Welcome down underground, hunker down a spell.
Gets to feel like home to me though I know it looks like hell.
Down in the hole, Lord, it’s deep and the sides are steep.
And the nights are long and cold, down in the hole.
Light and love and the world above mean nothing to the mole.
Down in the hole.
James Taylor has called this song his anthem to depression. He called it that because he has been there: down in the hole. Taylor knew about the hole, the hole so deep, so dark, sides so steep, with no obvious way out. He had been there. And, I have been there. Over 20 years ago, during a time in which I had been feeling down and things had not been going my way at work, I noticed that I was not myself. I felt down most of the time. I had lost interest in most activities. I was more tired and had less energy. I had trouble thinking and concentrating at work, and I was indecisive. I would be at work for hours on end and find myself having not accomplished anything at all. I was more irritable and emotional, particularly at home. I experienced a change in my sleeping patterns that I had never experienced before. I began to wake up early in the morning around 4:30, and then not be able to go back to sleep. I thought I was going back to sleep, but I never did – and as a result, I woke up tired.
All of the things that I just mentioned are the warning signs for depression — or being down in the hole, the hole so deep, so dark, so steep, with no obvious way out.
William Styron was an American novelist best known for two controversial novels, the Pulitzer Prize winning The Confessions of Nat Turner and Sophie’s Choice. In 1985, Styron suffered from a serious clinical depression which he would later recall in his popular memoir, Darkness Visible. In that book, Styron talked about his descent into depression, his attempted suicide, and the triumph of recovery. Styron described his depression this way:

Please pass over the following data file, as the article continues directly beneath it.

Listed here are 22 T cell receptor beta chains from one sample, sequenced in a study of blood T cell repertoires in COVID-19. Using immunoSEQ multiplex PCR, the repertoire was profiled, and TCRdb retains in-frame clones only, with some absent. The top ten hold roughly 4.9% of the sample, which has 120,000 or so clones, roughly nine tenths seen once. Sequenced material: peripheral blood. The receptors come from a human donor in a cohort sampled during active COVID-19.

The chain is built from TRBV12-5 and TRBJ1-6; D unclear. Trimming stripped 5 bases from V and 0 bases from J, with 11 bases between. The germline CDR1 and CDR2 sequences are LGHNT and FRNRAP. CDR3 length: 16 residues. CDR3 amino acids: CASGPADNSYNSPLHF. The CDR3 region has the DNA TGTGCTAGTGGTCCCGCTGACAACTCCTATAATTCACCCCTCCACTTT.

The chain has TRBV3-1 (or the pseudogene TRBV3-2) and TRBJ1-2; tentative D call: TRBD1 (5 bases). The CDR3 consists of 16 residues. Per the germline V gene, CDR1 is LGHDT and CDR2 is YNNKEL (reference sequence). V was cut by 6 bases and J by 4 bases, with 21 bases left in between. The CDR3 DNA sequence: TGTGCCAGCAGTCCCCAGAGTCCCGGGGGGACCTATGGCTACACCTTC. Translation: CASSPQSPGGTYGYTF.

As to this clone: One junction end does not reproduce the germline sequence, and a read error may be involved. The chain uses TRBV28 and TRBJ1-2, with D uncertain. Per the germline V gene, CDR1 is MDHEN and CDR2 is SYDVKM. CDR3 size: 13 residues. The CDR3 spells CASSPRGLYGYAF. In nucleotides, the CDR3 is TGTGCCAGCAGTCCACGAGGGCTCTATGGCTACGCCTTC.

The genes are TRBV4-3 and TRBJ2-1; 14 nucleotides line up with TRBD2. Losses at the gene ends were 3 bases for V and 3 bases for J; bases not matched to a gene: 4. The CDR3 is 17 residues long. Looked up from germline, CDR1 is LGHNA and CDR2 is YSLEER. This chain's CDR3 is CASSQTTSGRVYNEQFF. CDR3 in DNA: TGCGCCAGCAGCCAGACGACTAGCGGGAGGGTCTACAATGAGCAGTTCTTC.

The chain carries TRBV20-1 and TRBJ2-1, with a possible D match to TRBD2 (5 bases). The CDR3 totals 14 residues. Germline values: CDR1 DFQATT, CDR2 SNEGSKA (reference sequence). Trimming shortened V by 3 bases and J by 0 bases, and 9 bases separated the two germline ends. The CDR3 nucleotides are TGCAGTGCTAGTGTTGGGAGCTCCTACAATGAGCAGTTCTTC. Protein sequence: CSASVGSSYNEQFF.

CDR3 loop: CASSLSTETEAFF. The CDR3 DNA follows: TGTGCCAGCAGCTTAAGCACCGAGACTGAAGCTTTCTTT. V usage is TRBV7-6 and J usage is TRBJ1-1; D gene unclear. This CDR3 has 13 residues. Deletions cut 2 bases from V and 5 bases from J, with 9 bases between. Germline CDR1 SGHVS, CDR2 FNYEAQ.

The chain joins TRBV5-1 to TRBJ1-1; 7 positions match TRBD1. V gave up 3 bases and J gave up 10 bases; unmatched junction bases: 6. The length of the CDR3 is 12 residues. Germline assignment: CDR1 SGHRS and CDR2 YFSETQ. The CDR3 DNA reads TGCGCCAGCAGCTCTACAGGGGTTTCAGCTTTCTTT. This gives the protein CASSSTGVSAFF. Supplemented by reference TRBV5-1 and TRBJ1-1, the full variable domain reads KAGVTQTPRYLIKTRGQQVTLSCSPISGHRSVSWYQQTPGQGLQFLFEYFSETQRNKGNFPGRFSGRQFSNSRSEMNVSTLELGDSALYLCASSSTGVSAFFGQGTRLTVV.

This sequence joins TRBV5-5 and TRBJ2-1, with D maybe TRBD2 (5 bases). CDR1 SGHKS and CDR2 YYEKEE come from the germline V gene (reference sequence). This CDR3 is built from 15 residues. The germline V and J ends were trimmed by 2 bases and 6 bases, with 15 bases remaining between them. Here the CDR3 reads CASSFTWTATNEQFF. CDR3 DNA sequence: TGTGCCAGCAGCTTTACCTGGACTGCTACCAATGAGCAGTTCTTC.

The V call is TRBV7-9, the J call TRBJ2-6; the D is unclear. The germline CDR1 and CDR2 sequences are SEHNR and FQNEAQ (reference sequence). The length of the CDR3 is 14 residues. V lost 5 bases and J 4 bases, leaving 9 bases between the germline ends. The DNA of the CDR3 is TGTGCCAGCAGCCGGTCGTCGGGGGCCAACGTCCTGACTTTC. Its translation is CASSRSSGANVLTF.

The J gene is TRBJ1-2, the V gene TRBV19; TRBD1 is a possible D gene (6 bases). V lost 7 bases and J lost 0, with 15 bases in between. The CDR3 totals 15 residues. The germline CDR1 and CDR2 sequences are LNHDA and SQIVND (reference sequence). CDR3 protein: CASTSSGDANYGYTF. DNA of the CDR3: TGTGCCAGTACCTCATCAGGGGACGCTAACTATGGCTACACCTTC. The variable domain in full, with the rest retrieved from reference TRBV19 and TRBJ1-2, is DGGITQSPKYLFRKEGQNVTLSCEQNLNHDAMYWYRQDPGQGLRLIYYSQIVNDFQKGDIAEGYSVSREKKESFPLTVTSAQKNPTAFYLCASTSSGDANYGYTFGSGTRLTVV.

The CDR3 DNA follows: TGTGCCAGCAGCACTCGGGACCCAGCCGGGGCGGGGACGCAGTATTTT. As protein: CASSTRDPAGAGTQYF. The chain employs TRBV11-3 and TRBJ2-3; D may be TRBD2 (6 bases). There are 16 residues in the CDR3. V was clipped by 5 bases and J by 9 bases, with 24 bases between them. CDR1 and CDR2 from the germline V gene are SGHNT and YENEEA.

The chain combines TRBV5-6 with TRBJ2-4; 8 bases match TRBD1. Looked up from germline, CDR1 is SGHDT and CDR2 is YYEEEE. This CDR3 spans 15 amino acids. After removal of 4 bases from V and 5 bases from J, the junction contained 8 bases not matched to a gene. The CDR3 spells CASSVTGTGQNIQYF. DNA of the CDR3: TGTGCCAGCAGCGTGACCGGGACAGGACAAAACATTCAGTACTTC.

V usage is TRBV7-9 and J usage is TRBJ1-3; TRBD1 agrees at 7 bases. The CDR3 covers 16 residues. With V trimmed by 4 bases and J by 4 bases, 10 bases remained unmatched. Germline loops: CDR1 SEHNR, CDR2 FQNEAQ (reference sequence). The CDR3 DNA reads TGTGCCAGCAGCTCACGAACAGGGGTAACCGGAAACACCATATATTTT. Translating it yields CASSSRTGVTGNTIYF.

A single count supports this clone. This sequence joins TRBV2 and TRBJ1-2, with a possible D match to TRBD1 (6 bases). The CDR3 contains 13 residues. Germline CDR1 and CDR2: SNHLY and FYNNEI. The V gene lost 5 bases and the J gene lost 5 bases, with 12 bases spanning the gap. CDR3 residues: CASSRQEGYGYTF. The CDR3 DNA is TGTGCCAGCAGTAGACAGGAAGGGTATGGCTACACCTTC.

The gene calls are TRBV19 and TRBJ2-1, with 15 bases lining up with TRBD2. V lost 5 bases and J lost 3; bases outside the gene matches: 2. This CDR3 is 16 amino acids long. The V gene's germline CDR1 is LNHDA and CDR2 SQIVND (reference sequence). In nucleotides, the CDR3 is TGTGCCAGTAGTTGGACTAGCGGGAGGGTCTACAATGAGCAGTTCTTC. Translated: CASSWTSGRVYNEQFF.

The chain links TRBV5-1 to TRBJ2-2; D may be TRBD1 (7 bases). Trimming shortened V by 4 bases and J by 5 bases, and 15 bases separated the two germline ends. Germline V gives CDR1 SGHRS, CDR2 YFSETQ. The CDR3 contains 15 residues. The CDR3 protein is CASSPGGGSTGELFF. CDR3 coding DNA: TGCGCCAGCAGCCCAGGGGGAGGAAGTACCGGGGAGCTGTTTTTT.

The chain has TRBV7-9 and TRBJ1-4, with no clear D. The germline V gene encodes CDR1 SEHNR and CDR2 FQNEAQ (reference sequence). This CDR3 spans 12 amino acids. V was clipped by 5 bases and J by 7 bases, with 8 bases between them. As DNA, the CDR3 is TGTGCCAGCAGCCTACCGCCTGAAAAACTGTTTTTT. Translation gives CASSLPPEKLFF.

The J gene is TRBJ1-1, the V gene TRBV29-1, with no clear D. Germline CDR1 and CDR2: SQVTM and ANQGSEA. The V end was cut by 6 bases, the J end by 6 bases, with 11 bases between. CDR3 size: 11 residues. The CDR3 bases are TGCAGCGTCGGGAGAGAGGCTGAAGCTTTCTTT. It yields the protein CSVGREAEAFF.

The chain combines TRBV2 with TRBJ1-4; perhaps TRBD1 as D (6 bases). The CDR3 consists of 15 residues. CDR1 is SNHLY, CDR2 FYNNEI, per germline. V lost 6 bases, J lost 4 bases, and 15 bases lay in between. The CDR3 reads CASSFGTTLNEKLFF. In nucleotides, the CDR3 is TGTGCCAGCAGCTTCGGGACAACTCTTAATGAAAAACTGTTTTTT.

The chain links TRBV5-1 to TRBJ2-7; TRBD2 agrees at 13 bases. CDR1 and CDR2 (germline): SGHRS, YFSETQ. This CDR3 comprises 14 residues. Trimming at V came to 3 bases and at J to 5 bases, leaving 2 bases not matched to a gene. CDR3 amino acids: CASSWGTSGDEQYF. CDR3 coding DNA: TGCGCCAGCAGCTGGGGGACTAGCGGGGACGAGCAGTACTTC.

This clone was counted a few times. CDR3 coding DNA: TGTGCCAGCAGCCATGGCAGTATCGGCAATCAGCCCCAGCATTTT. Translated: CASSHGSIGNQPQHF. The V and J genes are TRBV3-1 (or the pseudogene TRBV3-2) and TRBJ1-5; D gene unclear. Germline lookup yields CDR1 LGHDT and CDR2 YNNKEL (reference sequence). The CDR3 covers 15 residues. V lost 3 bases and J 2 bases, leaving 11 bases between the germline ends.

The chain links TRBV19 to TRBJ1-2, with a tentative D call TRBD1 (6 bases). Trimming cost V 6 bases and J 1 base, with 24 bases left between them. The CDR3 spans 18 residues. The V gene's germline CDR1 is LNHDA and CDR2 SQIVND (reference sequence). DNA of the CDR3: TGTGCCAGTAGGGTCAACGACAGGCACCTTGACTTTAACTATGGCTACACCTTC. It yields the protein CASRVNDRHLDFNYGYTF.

The decision-making of daily life involves not, as in normal affairs, shifting from one annoying situation to another less annoying – or from discomfort to relative comfort, or from boredom to activity – but moving from pain to pain. One does not abandon, even briefly, one’s bed of nails, but is attached to it wherever one goes.
Styron further described the madness of depression as a storm – a storm of murk. There are the slowed-down responses, the energy throttled back close to zero. Ultimately, the body is affected and feels sapped and drained. What did I do? I got help. Ninety percent of those with depression can be successfully treated, and I am a part of that 90 percent. With the support of my wife and my law firm, and the help of medication, an anti-depressant, I slowly came out of the hole and back into the light. It was not quick, and it was not easy, but slowly, I climbed out of that hole. I could not have done it by myself. No amount of alcohol or vacations or just pulling myself up by my bootstraps would have done it. I needed help.
My story is not terribly dramatic. I did not lose my job, and I was never suicidal. I was never hospitalized, but I was sick. I got help, and I got better. At the time I first had the problem, I was an associate at our law firm, Gallivan, White & Boyd, P.A. About a year after experiencing this problem, and having recovered and climbed out of the hole, I became a partner in our law firm, where I continue to work today. Depression can be treated and you can recover, be successful and productive.
If you remember nothing else from this, remember these three things:
1) Depression is a medical illness, not a personal weakness;
2) Depression is a medical problem that can be successfully treated with medication and therapy; and
3) If you or someone you know has a problem, get help from a medical professional.
Please remember that there is hope, and there is help. You are not alone.